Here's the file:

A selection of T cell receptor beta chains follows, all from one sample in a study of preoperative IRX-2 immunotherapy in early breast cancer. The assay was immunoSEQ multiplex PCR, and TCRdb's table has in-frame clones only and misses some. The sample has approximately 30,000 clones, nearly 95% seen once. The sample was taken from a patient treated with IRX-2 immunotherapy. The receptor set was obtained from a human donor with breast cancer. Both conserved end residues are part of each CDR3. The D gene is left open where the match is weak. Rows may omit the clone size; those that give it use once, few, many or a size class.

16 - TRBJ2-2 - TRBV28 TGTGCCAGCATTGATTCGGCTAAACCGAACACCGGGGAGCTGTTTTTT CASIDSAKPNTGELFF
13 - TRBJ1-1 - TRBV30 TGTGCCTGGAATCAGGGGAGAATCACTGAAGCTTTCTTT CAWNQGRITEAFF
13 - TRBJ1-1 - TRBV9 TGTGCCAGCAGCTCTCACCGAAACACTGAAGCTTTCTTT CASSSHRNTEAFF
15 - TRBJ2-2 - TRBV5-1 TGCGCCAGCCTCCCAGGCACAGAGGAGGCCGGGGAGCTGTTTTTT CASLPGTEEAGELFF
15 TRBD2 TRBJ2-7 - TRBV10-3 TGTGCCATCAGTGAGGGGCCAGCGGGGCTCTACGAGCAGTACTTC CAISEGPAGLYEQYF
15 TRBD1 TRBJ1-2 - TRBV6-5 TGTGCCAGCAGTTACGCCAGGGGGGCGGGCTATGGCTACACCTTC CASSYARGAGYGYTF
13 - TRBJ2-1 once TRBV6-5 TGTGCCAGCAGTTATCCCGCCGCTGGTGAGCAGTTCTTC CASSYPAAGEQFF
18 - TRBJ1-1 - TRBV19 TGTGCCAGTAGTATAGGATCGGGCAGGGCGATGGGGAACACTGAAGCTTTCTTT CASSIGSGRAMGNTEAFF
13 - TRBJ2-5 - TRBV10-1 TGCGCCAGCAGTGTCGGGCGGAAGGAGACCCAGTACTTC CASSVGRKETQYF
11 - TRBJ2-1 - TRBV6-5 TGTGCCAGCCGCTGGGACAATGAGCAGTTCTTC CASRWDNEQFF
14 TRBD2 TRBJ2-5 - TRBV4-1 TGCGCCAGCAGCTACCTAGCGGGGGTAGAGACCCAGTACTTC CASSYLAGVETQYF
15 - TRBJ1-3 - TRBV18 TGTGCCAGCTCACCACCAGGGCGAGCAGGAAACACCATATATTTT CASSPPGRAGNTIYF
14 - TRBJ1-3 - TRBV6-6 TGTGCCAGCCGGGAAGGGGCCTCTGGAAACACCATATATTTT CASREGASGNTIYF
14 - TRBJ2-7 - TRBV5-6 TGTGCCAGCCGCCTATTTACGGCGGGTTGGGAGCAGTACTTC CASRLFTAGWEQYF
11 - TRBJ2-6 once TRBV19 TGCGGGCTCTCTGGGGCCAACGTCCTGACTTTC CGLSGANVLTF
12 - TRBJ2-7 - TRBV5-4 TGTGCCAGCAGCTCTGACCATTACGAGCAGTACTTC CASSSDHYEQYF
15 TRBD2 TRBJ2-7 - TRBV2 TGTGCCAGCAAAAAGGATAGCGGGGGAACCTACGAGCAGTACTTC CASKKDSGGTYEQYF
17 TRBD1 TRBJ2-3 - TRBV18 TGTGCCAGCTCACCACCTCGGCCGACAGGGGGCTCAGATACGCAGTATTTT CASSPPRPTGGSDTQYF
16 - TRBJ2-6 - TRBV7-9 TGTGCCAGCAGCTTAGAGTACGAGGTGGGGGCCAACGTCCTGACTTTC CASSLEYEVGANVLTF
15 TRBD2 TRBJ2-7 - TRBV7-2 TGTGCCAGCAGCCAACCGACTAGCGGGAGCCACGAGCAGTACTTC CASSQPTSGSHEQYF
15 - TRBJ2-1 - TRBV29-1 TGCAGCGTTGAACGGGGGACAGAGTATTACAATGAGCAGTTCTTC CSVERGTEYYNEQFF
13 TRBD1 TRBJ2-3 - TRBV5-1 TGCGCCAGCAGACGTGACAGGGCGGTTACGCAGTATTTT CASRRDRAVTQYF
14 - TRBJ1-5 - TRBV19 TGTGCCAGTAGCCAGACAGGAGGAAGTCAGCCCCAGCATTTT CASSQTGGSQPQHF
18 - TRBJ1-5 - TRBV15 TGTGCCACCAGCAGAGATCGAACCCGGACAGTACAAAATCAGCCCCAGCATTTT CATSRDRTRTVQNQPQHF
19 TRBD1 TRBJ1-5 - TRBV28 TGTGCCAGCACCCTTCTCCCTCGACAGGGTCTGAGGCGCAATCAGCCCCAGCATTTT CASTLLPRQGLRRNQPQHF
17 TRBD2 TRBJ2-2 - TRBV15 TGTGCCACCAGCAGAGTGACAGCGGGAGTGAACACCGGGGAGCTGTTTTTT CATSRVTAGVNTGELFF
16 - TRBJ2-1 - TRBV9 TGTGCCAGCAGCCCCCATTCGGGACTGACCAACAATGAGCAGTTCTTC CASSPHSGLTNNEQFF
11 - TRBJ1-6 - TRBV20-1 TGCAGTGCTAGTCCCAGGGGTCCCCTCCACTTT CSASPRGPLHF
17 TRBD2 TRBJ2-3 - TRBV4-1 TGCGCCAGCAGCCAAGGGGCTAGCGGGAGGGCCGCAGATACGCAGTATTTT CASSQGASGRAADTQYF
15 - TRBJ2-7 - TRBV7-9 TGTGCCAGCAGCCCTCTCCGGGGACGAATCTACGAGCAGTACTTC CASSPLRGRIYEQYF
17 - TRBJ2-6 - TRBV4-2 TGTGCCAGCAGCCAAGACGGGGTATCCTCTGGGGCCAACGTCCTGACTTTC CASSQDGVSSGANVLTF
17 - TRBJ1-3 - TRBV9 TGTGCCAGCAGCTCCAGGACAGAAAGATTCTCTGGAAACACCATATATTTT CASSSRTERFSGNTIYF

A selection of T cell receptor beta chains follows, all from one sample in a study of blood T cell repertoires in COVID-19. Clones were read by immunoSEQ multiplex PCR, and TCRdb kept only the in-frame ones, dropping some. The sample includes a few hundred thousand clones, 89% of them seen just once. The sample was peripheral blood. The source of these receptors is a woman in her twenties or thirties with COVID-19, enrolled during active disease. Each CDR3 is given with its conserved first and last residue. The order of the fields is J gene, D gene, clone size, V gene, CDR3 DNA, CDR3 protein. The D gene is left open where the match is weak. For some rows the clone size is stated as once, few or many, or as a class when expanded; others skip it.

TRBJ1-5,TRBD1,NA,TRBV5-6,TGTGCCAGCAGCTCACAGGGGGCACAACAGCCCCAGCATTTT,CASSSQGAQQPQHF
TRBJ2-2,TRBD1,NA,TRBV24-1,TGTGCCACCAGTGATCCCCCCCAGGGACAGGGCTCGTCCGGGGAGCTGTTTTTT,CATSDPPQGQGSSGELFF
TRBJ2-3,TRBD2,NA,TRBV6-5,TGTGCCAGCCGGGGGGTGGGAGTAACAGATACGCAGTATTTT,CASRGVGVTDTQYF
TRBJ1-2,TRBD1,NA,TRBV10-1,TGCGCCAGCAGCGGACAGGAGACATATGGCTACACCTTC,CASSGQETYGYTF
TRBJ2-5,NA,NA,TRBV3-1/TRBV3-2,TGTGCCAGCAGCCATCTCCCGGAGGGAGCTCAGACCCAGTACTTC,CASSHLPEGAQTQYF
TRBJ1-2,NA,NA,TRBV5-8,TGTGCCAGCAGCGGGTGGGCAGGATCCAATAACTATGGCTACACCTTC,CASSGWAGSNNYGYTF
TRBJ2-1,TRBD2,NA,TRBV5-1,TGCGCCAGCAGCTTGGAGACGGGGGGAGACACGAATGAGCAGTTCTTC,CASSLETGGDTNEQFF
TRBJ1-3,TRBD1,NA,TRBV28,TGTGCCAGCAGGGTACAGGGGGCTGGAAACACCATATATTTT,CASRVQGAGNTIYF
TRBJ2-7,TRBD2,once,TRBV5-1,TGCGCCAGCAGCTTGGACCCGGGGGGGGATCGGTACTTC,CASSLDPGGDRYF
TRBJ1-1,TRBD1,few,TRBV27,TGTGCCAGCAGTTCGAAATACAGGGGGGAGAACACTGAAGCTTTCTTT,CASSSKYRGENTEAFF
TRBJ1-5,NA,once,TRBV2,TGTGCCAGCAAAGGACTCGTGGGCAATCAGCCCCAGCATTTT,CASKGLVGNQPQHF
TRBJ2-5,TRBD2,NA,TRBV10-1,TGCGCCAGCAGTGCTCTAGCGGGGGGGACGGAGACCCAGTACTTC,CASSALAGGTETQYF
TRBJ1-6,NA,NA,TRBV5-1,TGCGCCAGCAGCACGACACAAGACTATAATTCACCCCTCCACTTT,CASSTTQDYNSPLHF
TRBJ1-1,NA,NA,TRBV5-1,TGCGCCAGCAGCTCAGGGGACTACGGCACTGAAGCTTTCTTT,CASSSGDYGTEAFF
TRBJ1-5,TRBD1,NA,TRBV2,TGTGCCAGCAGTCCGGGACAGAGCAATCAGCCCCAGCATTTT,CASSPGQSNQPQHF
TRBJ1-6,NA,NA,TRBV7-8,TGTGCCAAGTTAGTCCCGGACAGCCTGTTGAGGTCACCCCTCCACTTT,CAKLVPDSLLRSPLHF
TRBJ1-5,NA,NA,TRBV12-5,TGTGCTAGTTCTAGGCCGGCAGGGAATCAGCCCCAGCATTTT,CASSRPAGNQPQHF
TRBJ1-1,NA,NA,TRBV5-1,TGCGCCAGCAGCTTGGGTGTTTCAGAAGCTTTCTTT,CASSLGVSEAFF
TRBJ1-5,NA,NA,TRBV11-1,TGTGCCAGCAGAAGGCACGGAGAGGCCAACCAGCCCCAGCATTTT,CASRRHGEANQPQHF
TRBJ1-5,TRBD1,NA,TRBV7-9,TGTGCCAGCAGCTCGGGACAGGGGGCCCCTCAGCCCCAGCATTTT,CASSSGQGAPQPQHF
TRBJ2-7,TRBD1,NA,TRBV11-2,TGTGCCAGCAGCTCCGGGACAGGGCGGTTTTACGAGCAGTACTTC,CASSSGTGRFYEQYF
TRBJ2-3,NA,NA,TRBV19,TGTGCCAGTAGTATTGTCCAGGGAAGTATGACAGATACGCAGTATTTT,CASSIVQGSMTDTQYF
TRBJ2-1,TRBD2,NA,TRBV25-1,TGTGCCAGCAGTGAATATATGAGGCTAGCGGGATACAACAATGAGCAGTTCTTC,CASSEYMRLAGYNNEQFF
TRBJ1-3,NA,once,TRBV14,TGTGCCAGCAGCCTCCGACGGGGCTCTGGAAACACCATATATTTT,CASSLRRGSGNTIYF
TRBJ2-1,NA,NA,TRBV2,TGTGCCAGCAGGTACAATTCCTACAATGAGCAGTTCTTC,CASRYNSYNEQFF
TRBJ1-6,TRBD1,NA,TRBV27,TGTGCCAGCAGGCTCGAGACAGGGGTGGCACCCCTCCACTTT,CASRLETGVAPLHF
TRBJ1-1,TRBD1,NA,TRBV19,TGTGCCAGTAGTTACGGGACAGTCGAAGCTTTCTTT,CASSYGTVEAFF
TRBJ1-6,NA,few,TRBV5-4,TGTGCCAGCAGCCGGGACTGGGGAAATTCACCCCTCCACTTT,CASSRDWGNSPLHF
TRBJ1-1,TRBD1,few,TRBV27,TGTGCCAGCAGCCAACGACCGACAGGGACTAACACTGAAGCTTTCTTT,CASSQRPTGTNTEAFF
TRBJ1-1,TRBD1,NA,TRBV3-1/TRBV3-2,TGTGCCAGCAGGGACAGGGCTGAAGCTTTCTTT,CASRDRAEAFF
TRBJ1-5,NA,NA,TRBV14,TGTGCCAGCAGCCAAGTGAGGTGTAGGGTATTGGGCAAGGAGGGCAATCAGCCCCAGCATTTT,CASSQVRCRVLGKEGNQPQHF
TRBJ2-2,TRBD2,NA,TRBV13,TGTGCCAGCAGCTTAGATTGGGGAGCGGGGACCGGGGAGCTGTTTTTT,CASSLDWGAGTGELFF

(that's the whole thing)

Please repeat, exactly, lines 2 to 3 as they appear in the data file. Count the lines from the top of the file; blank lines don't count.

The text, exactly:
16 - TRBJ2-2 - TRBV28 TGTGCCAGCATTGATTCGGCTAAACCGAACACCGGGGAGCTGTTTTTT CASIDSAKPNTGELFF
13 - TRBJ1-1 - TRBV30 TGTGCCTGGAATCAGGGGAGAATCACTGAAGCTTTCTTT CAWNQGRITEAFF